Natural light is beautiful and can help you create some equally stunning photos–if it’s used correctly. While you can surely find items in your natural surroundings to help you create better images, it isn’t always possible or practical. But if you want to work with natural lighting and make it work the best for you, then there are three items that I’ve been using for years that I’m in love with.
Five in One Reflector
Five in one reflectors are an absolutely indispensable item that should be on the gear list of every photographer. Not only are they great for working with natural light, but they’re also awesome at working with studio strobes.
Reflectors take available light and reflect it back into certain areas to soften shadows or add color. But that’s only a couple of configurations–they can also soften direct sunlight greatly with a translucent configuration or block it out complete using a black configuration. In general, the larger the reflector the better.
Translucent White Umbrella
Translucent white umbrellas do nearly the same thing that a translucent reflector can do, but umbrellas are super portable and can be used as a fashionable accessory as well. They come in various sizes and like all light sources: the larger the source is in relation to the object the softer the light will be.
Generally, translucent white umbrellas are used to give off a large softbox like look in the studio. But the beauty of these accessories is that they can also just diffuse incoming light due to their properties. While we’ve already mentioned the translucency, umbrellas tend to send light in all directions (the pros call this a lack of directional quality). And because of this, it can technically cover a larger area than a near equivalent soft-box.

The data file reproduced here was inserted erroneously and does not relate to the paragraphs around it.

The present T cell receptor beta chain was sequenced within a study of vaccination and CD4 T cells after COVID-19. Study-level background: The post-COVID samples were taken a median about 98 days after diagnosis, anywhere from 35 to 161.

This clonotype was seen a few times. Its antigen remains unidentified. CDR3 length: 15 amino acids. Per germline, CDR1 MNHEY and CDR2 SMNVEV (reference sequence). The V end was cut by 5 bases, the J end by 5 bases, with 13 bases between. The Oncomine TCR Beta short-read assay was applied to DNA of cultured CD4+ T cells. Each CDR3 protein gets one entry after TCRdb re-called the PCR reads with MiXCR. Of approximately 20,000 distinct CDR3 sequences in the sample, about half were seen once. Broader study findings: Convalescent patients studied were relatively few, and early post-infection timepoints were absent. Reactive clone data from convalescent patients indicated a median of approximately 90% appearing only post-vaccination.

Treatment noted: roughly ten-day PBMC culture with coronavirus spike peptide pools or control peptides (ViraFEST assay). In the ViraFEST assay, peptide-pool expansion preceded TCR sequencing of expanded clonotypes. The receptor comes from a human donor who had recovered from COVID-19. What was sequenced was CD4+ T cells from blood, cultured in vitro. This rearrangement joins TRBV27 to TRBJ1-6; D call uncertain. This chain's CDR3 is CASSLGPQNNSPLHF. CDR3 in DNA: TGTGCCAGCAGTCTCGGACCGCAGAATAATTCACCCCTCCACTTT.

Variable ND Filter
Using one of these ND filters isn’t simple, but it will surely give you the results that you need. It’s the smallest accessory on the list and screws onto the front of your lens. So why exactly would you use this?
Let’s say you’re out in the sun with really intense light coming down on your subject. Your creative idea for the photo requires that you shoot with the lens wide open: so you set it to something like f1.4. Then you set your ISO to 100 and shutter speed to 1/4000th, and you’ll realize that you’re still over exposed.
The answer is to add another variable to the exposure equation–and that answer is a Vari-ND filter. We’ve reviewed the Digi-Pro HD from Light Craft Workshop, and to this day we really swear by their products. Even better: I tend to shoot lots of medium format film where the cameras have a max shutter speed of only 1/500th. If I want to shoot wide open with my lens, I really need to dial in the Variable ND filter.
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